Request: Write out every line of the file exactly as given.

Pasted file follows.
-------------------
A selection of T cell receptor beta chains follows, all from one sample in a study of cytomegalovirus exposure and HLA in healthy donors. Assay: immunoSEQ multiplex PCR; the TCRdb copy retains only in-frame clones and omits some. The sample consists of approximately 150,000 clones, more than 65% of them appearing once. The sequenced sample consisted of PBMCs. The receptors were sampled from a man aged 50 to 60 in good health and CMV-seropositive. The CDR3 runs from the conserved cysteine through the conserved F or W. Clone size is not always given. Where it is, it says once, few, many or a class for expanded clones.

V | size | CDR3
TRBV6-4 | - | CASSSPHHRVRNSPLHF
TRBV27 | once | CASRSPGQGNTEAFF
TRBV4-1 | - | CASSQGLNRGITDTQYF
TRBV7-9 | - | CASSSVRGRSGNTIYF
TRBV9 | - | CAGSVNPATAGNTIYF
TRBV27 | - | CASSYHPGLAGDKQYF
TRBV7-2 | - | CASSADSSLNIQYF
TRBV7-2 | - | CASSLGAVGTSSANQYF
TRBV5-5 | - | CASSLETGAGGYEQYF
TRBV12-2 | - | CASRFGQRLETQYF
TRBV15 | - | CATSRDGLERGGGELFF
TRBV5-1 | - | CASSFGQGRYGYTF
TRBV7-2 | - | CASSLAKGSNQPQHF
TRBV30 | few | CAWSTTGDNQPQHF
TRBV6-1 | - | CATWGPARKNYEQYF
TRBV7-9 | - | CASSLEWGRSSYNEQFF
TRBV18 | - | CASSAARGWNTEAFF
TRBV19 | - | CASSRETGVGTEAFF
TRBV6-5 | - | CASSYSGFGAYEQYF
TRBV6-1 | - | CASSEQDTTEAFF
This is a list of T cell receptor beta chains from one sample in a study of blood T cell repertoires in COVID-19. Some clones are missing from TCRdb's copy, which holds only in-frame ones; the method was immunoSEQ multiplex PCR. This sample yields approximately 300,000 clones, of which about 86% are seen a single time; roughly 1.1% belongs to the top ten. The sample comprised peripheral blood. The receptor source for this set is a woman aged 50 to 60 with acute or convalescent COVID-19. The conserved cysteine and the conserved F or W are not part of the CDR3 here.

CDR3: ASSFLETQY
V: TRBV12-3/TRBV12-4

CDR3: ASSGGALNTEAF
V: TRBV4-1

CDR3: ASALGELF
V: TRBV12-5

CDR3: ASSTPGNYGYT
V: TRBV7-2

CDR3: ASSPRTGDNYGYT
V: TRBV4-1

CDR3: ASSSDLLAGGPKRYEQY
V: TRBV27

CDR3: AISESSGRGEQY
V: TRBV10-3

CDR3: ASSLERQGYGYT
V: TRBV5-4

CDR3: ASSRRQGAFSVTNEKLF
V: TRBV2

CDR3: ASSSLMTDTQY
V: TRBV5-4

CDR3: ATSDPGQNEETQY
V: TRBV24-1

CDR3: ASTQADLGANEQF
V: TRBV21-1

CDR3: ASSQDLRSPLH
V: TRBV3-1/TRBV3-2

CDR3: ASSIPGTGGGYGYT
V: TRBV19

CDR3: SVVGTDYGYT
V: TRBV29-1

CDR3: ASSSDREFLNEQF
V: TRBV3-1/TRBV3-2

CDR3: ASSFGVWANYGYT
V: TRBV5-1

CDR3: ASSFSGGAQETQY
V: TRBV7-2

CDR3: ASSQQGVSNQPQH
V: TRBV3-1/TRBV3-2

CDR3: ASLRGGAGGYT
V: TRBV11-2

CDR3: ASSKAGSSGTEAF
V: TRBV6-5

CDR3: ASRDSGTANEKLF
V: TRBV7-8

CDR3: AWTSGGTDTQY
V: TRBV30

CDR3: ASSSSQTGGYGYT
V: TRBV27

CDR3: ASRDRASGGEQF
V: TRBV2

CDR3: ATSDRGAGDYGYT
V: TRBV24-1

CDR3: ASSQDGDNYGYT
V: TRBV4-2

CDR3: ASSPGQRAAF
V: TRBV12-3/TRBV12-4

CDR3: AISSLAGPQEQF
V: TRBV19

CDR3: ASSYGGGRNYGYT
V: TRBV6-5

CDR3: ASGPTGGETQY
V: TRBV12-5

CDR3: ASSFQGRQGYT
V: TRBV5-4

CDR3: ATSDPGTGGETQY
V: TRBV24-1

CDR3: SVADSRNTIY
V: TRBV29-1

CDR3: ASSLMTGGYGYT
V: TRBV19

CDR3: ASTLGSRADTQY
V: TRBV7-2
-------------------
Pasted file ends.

A selection of T cell receptor beta chains follows, all from one sample in a study of cytomegalovirus exposure and HLA in healthy donors. Assay: immunoSEQ multiplex PCR; the TCRdb copy retains only in-frame clones and omits some. The sample consists of approximately 150,000 clones, more than 65% of them appearing once. The sequenced sample consisted of PBMCs. The receptors were sampled from a man aged 50 to 60 in good health and CMV-seropositive. The CDR3 runs from the conserved cysteine through the conserved F or W. Clone size is not always given. Where it is, it says once, few, many or a class for expanded clones.

V | size | CDR3
TRBV6-4 | - | CASSSPHHRVRNSPLHF
TRBV27 | once | CASRSPGQGNTEAFF
TRBV4-1 | - | CASSQGLNRGITDTQYF
TRBV7-9 | - | CASSSVRGRSGNTIYF
TRBV9 | - | CAGSVNPATAGNTIYF
TRBV27 | - | CASSYHPGLAGDKQYF
TRBV7-2 | - | CASSADSSLNIQYF
TRBV7-2 | - | CASSLGAVGTSSANQYF
TRBV5-5 | - | CASSLETGAGGYEQYF
TRBV12-2 | - | CASRFGQRLETQYF
TRBV15 | - | CATSRDGLERGGGELFF
TRBV5-1 | - | CASSFGQGRYGYTF
TRBV7-2 | - | CASSLAKGSNQPQHF
TRBV30 | few | CAWSTTGDNQPQHF
TRBV6-1 | - | CATWGPARKNYEQYF
TRBV7-9 | - | CASSLEWGRSSYNEQFF
TRBV18 | - | CASSAARGWNTEAFF
TRBV19 | - | CASSRETGVGTEAFF
TRBV6-5 | - | CASSYSGFGAYEQYF
TRBV6-1 | - | CASSEQDTTEAFF
This is a list of T cell receptor beta chains from one sample in a study of blood T cell repertoires in COVID-19. Some clones are missing from TCRdb's copy, which holds only in-frame ones; the method was immunoSEQ multiplex PCR. This sample yields approximately 300,000 clones, of which about 86% are seen a single time; roughly 1.1% belongs to the top ten. The sample comprised peripheral blood. The receptor source for this set is a woman aged 50 to 60 with acute or convalescent COVID-19. The conserved cysteine and the conserved F or W are not part of the CDR3 here.

CDR3: ASSFLETQY
V: TRBV12-3/TRBV12-4

CDR3: ASSGGALNTEAF
V: TRBV4-1

CDR3: ASALGELF
V: TRBV12-5

CDR3: ASSTPGNYGYT
V: TRBV7-2

CDR3: ASSPRTGDNYGYT
V: TRBV4-1

CDR3: ASSSDLLAGGPKRYEQY
V: TRBV27

CDR3: AISESSGRGEQY
V: TRBV10-3

CDR3: ASSLERQGYGYT
V: TRBV5-4

CDR3: ASSRRQGAFSVTNEKLF
V: TRBV2

CDR3: ASSSLMTDTQY
V: TRBV5-4

CDR3: ATSDPGQNEETQY
V: TRBV24-1

CDR3: ASTQADLGANEQF
V: TRBV21-1

CDR3: ASSQDLRSPLH
V: TRBV3-1/TRBV3-2

CDR3: ASSIPGTGGGYGYT
V: TRBV19

CDR3: SVVGTDYGYT
V: TRBV29-1

CDR3: ASSSDREFLNEQF
V: TRBV3-1/TRBV3-2

CDR3: ASSFGVWANYGYT
V: TRBV5-1

CDR3: ASSFSGGAQETQY
V: TRBV7-2

CDR3: ASSQQGVSNQPQH
V: TRBV3-1/TRBV3-2

CDR3: ASLRGGAGGYT
V: TRBV11-2

CDR3: ASSKAGSSGTEAF
V: TRBV6-5

CDR3: ASRDSGTANEKLF
V: TRBV7-8

CDR3: AWTSGGTDTQY
V: TRBV30

CDR3: ASSSSQTGGYGYT
V: TRBV27

CDR3: ASRDRASGGEQF
V: TRBV2

CDR3: ATSDRGAGDYGYT
V: TRBV24-1

CDR3: ASSQDGDNYGYT
V: TRBV4-2

CDR3: ASSPGQRAAF
V: TRBV12-3/TRBV12-4

CDR3: AISSLAGPQEQF
V: TRBV19

CDR3: ASSYGGGRNYGYT
V: TRBV6-5

CDR3: ASGPTGGETQY
V: TRBV12-5

CDR3: ASSFQGRQGYT
V: TRBV5-4

CDR3: ATSDPGTGGETQY
V: TRBV24-1

CDR3: SVADSRNTIY
V: TRBV29-1

CDR3: ASSLMTGGYGYT
V: TRBV19

CDR3: ASTLGSRADTQY
V: TRBV7-2